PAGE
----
Make a List
Prior to beginning the recruiting process, consider the following:
- What is my management style?
- How do I motivate people?
- How do I handle conflict?
- What is my learning/teaching style?
- What type of personality does best in my practice?
- What type of communication style works best with my current staff?
- Are there any particular character traits I need in a new hire?
- What are my expectations - technical, medical, customer service, management, etc. for a new hire?
- What are my goals for my new hire?
Upon understanding what type of person fits best with your staff, it’s time to communicate this with the person or firm (some practices choose to outsource their hiring to a recruiting specialist) doing your hiring. Many practice owners feel like they must do the hiring themselves, but that is typically a poor business decision due to time taken away from practicing medicine, managing current staff and dealing with clients, and based on historical trends, is not very effective anyway. Whether you choose to do the hiring yourself or not, it is wise to take the results of the self and practice evaluations and integrate what you’ve learned and decided into the hiring process. Determining the right fit via the interview process is crucial. I suggest the following steps:
1. Evaluate your practice, team and self to identify any areas that may affect your ability to attract and retain top talent
2. Address any issues that arose from #1 above
3. Build a Job Description and Job Ad
4. Thoroughly Screen Applicants
- Cull resumes
- Conduct phone interviews
- Conduct working, or face-to-face, interviews
- Check references
- Run a background check
5. Utilize a Personality Assessment
Build a Job Description and Job Ad
Many practices in today’s hiring environment make the mistake of telling prospective candidates exactly what they want in the job ad. This probably sounds like exactly what you’d want to do, but the unfortunate truth is that given today’s job market, many candidates will apply and interview for jobs they know are not good long-term fits, simply because they’re desperate for work. If you give too much of what you’re looking for away in the ad, you’ll attract candidates who will say and act the way you’ve told them you want them to…that is, until you hire them and then their true colors come out. To avoid this pitfall, it is best to create a thorough job description to use internally, but then publicize a basic, condensed version for your job ad. Doing so will allow you to attract a variety of candidates and then screen them.
I continue to be amazed (and not in a good way!) how nonchalantly many practice owners and managers take the hiring process. I’ve spoken with a more than a handful of 2011 veterinary graduates that have been offered a job after only a phone interview. Many of the practices that do conduct phone interviews actually do so in such a casual manner that neither the interviewer nor interviewee gets enough information to make an educated decision about the potential fit. Failing to conduct a thorough phone interview wastes both the hiring manager’s and candidate’s time. If a hire is made based on these results, it is likely to end in failure. The days of asking a candidate to describe their strengths/weaknesses is long behind us because decades of high turnover have proven that more is needed from an interview to help determine the suitability of a candidate. Interviewees are now encouraged to ask experiential and situational questions that force applicants to describe, specifically, how they have behaved in past situations. Thorough reference checks add another measure of accountability, countering the risk of candidates telling us what they think we want to hear. Phone interviews are used to narrow down the applicant pool so that that each party can focus their time on opportunities that seem like a good fit. A working interview should last several days and gives both the practice and candidate a chance to interact in person. Even the best interviewer or interviewee can misjudge a potential fit based solely on a phone interview, hence the importance of spending time together at the clinic.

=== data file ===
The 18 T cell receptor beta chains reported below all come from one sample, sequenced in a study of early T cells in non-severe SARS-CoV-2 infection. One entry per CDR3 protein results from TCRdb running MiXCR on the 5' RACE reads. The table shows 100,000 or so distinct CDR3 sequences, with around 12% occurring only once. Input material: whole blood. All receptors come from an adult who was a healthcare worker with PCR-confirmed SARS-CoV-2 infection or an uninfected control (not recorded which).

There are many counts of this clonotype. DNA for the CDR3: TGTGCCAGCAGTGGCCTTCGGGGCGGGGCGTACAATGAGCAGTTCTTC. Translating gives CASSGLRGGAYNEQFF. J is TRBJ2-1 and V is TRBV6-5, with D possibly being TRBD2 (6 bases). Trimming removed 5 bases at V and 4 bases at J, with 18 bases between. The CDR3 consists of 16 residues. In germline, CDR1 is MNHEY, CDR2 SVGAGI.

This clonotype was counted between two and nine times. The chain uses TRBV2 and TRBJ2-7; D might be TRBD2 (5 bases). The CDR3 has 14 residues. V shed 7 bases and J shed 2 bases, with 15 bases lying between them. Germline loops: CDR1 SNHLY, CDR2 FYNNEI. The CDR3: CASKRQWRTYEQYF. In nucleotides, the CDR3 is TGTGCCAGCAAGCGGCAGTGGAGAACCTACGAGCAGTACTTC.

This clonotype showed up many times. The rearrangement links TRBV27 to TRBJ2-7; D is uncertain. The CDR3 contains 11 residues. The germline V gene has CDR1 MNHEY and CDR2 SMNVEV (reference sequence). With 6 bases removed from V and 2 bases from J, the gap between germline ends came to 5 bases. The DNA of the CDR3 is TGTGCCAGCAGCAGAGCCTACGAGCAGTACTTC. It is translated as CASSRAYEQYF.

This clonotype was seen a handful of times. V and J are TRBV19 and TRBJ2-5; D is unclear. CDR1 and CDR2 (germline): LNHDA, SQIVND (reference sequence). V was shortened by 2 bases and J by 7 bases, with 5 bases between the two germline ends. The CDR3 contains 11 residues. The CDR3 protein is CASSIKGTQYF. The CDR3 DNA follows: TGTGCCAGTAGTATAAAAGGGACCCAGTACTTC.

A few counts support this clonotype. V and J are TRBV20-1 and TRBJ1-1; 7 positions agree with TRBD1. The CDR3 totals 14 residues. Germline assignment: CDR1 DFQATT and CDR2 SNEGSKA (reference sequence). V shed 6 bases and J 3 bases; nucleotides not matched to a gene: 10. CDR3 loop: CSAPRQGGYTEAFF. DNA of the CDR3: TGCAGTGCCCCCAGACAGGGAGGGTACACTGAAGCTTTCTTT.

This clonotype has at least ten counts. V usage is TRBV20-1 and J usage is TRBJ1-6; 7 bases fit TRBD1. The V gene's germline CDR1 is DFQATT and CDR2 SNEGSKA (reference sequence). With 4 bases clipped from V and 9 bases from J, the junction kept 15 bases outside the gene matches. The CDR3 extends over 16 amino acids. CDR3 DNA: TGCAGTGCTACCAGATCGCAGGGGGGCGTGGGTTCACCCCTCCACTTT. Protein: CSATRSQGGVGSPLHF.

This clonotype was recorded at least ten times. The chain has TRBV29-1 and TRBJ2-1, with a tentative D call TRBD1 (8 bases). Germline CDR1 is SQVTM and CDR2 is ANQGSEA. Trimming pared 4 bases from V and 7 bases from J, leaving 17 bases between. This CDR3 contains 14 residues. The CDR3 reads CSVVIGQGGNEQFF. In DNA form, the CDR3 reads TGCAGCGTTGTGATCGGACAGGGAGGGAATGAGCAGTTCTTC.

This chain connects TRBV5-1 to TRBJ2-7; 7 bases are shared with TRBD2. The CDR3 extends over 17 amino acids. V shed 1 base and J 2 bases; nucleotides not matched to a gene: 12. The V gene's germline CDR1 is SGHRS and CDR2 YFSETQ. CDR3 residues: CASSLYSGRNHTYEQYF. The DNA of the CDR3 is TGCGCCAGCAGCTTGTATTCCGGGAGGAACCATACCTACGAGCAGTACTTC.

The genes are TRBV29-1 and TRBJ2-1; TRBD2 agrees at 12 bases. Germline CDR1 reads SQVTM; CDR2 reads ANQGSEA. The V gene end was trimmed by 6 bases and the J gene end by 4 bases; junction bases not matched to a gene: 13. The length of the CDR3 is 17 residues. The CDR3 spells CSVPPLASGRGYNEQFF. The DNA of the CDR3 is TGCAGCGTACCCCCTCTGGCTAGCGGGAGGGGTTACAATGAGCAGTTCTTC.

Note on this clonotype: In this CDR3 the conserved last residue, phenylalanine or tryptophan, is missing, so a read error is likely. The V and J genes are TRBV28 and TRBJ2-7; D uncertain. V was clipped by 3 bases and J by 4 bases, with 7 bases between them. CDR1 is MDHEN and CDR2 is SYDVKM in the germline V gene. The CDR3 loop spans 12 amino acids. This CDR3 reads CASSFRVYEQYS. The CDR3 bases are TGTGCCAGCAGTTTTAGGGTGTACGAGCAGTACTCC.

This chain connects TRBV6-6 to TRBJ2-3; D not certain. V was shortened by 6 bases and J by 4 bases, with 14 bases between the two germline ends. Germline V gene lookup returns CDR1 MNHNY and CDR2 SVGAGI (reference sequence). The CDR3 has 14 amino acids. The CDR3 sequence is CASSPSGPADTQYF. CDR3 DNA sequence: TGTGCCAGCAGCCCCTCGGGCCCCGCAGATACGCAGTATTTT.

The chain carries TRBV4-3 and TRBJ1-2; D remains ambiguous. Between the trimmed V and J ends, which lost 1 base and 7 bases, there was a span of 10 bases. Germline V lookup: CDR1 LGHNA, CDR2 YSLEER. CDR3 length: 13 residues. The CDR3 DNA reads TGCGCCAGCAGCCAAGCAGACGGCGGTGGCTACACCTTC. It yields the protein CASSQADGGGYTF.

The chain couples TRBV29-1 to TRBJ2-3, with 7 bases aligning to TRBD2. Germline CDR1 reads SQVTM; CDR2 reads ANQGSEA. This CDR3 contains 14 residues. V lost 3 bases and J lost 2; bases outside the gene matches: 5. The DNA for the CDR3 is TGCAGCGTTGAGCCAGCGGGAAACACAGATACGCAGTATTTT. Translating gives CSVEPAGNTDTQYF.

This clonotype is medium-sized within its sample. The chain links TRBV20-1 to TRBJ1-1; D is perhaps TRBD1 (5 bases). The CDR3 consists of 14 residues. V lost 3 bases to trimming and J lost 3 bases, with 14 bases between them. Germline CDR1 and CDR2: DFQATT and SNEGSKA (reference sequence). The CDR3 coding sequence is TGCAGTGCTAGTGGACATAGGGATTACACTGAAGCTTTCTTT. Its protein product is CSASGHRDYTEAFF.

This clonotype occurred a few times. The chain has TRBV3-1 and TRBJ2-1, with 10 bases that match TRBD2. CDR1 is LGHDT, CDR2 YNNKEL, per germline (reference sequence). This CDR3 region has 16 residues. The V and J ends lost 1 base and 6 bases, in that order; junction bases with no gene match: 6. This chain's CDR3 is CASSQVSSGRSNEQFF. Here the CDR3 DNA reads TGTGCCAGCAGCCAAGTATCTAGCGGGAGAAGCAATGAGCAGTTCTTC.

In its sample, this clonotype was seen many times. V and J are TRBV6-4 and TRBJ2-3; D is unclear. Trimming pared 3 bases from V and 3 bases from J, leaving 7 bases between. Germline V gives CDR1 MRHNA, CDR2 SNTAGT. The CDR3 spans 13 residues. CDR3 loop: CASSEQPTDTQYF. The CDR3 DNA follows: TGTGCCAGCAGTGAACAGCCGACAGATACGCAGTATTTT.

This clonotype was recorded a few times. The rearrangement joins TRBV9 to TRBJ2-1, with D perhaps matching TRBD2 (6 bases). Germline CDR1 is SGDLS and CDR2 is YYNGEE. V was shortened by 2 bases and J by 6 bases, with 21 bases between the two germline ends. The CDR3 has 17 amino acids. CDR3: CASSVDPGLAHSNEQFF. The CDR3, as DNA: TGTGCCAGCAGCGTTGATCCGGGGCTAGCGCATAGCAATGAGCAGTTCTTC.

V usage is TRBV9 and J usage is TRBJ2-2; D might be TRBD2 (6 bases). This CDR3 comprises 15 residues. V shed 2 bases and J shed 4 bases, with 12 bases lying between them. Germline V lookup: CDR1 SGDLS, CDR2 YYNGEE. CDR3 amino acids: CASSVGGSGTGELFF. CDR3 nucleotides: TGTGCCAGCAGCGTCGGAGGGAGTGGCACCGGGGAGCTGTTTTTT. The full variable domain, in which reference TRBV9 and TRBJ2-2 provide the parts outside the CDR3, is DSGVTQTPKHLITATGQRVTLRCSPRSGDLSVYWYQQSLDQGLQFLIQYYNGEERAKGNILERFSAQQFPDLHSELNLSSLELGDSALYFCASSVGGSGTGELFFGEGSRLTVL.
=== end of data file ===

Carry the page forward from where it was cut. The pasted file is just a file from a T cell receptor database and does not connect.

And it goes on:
Personality assessments, and there are many great ones out there ranging from Myers-Briggs to Disc to Wonderlic, are another great tool to include in your hiring tool box. Personality assessments should not be used as the sole reason to hire/accept an offer, but with 70% of turnover linked to personality conflicts, they are an important tool that few practices or candidates take advantage of. A good personality assessment will help each party, the employer and job seeker, learn more about their communication skills, strengths/weaknesses, management preferences, etc. It will also offer suggestions for overcoming any “weaknesses.” We all have personality flaws, and in addition to making both parties aware of these characteristics, a personality assessment should help you learn how to work with people possessing different personalities. Just like some people learn visually, others verbally and others physically, there is not necessarily a right or wrong personality type. But if you don’t understand the “style” of the people with whom you’re working, then team moral, patient and client care, and productivity will be compromised.
Find the Right Fit
An abundance of veterinarians, at least in some parts of the country, can make it tempting to loosen your hiring standards knowing that you can always find a replacement if your hire doesn’t work out. As a business owner, however, you cannot afford to make this mistake and finding the right fit is more important than ever in having a successful, productive practice. Find the right fit by first evaluating your needs, making internal changes where needed and then doing a thorough job of screening your potential employee to see if values, goals, and personalities mesh.